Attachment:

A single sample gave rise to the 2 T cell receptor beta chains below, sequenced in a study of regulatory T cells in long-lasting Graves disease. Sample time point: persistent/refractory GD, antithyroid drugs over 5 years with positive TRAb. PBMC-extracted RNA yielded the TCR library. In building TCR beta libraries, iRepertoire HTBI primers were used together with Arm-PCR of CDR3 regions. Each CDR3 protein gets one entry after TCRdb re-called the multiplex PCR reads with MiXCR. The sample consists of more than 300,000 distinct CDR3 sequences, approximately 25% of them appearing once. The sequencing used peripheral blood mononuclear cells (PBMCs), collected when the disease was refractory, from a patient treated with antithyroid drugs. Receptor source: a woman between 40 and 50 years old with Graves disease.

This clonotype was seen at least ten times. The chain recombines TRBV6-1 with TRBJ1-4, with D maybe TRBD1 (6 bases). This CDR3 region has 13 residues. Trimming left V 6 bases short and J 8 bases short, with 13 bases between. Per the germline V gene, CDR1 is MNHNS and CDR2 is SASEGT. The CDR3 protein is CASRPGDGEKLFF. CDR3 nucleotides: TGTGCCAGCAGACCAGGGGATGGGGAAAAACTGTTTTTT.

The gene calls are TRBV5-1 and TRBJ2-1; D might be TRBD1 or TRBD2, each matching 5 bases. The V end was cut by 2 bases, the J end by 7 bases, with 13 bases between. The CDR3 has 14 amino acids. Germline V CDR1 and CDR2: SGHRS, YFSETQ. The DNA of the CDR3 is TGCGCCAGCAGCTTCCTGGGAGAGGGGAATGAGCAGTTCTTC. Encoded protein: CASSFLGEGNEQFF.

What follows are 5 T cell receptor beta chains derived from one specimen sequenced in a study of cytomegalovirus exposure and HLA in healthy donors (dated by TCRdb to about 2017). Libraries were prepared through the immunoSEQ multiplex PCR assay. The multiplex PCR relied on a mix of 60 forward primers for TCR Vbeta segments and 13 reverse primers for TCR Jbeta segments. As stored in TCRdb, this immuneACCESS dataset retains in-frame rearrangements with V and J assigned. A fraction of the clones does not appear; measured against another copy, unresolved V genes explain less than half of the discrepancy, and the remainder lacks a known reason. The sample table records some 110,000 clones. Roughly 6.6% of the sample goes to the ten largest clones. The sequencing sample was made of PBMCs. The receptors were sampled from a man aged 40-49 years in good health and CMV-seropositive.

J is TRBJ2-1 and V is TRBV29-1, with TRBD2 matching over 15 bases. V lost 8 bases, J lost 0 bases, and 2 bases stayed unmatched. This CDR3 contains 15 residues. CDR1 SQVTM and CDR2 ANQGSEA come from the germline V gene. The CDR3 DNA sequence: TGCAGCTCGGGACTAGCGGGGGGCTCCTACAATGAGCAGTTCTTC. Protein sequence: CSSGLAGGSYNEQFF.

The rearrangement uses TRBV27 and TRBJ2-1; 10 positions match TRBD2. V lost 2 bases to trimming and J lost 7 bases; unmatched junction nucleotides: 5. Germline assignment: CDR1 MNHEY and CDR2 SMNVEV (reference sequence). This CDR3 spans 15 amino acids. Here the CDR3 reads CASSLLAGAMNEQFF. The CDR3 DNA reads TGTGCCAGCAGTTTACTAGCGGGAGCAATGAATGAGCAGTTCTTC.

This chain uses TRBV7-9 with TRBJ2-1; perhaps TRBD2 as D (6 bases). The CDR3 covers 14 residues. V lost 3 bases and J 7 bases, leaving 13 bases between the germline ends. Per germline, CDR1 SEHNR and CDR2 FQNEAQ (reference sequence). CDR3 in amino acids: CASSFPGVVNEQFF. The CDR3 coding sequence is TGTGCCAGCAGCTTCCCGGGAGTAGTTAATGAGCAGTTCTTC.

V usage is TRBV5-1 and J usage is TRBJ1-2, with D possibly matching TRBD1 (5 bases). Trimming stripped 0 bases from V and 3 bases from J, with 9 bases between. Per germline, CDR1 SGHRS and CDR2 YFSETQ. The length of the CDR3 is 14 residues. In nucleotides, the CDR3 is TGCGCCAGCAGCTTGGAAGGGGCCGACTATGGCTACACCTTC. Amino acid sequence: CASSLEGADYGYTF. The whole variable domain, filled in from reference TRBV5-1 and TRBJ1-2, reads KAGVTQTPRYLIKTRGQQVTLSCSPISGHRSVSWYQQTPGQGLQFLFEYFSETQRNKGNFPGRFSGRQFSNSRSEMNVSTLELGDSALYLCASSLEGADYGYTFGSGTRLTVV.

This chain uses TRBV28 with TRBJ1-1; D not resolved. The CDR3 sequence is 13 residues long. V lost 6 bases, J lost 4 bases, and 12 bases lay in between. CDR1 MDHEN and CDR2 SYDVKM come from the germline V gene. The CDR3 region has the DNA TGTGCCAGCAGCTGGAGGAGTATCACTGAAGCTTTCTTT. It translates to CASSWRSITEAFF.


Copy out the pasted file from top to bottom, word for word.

A single sample gave rise to the 2 T cell receptor beta chains below, sequenced in a study of regulatory T cells in long-lasting Graves disease. Sample time point: persistent/refractory GD, antithyroid drugs over 5 years with positive TRAb. PBMC-extracted RNA yielded the TCR library. In building TCR beta libraries, iRepertoire HTBI primers were used together with Arm-PCR of CDR3 regions. Each CDR3 protein gets one entry after TCRdb re-called the multiplex PCR reads with MiXCR. The sample consists of more than 300,000 distinct CDR3 sequences, approximately 25% of them appearing once. The sequencing used peripheral blood mononuclear cells (PBMCs), collected when the disease was refractory, from a patient treated with antithyroid drugs. Receptor source: a woman between 40 and 50 years old with Graves disease.

This clonotype was seen at least ten times. The chain recombines TRBV6-1 with TRBJ1-4, with D maybe TRBD1 (6 bases). This CDR3 region has 13 residues. Trimming left V 6 bases short and J 8 bases short, with 13 bases between. Per the germline V gene, CDR1 is MNHNS and CDR2 is SASEGT. The CDR3 protein is CASRPGDGEKLFF. CDR3 nucleotides: TGTGCCAGCAGACCAGGGGATGGGGAAAAACTGTTTTTT.

The gene calls are TRBV5-1 and TRBJ2-1; D might be TRBD1 or TRBD2, each matching 5 bases. The V end was cut by 2 bases, the J end by 7 bases, with 13 bases between. The CDR3 has 14 amino acids. Germline V CDR1 and CDR2: SGHRS, YFSETQ. The DNA of the CDR3 is TGCGCCAGCAGCTTCCTGGGAGAGGGGAATGAGCAGTTCTTC. Encoded protein: CASSFLGEGNEQFF.

What follows are 5 T cell receptor beta chains derived from one specimen sequenced in a study of cytomegalovirus exposure and HLA in healthy donors (dated by TCRdb to about 2017). Libraries were prepared through the immunoSEQ multiplex PCR assay. The multiplex PCR relied on a mix of 60 forward primers for TCR Vbeta segments and 13 reverse primers for TCR Jbeta segments. As stored in TCRdb, this immuneACCESS dataset retains in-frame rearrangements with V and J assigned. A fraction of the clones does not appear; measured against another copy, unresolved V genes explain less than half of the discrepancy, and the remainder lacks a known reason. The sample table records some 110,000 clones. Roughly 6.6% of the sample goes to the ten largest clones. The sequencing sample was made of PBMCs. The receptors were sampled from a man aged 40-49 years in good health and CMV-seropositive.

J is TRBJ2-1 and V is TRBV29-1, with TRBD2 matching over 15 bases. V lost 8 bases, J lost 0 bases, and 2 bases stayed unmatched. This CDR3 contains 15 residues. CDR1 SQVTM and CDR2 ANQGSEA come from the germline V gene. The CDR3 DNA sequence: TGCAGCTCGGGACTAGCGGGGGGCTCCTACAATGAGCAGTTCTTC. Protein sequence: CSSGLAGGSYNEQFF.

The rearrangement uses TRBV27 and TRBJ2-1; 10 positions match TRBD2. V lost 2 bases to trimming and J lost 7 bases; unmatched junction nucleotides: 5. Germline assignment: CDR1 MNHEY and CDR2 SMNVEV (reference sequence). This CDR3 spans 15 amino acids. Here the CDR3 reads CASSLLAGAMNEQFF. The CDR3 DNA reads TGTGCCAGCAGTTTACTAGCGGGAGCAATGAATGAGCAGTTCTTC.

This chain uses TRBV7-9 with TRBJ2-1; perhaps TRBD2 as D (6 bases). The CDR3 covers 14 residues. V lost 3 bases and J 7 bases, leaving 13 bases between the germline ends. Per germline, CDR1 SEHNR and CDR2 FQNEAQ (reference sequence). CDR3 in amino acids: CASSFPGVVNEQFF. The CDR3 coding sequence is TGTGCCAGCAGCTTCCCGGGAGTAGTTAATGAGCAGTTCTTC.

V usage is TRBV5-1 and J usage is TRBJ1-2, with D possibly matching TRBD1 (5 bases). Trimming stripped 0 bases from V and 3 bases from J, with 9 bases between. Per germline, CDR1 SGHRS and CDR2 YFSETQ. The length of the CDR3 is 14 residues. In nucleotides, the CDR3 is TGCGCCAGCAGCTTGGAAGGGGCCGACTATGGCTACACCTTC. Amino acid sequence: CASSLEGADYGYTF. The whole variable domain, filled in from reference TRBV5-1 and TRBJ1-2, reads KAGVTQTPRYLIKTRGQQVTLSCSPISGHRSVSWYQQTPGQGLQFLFEYFSETQRNKGNFPGRFSGRQFSNSRSEMNVSTLELGDSALYLCASSLEGADYGYTFGSGTRLTVV.

This chain uses TRBV28 with TRBJ1-1; D not resolved. The CDR3 sequence is 13 residues long. V lost 6 bases, J lost 4 bases, and 12 bases lay in between. CDR1 MDHEN and CDR2 SYDVKM come from the germline V gene. The CDR3 region has the DNA TGTGCCAGCAGCTGGAGGAGTATCACTGAAGCTTTCTTT. It translates to CASSWRSITEAFF.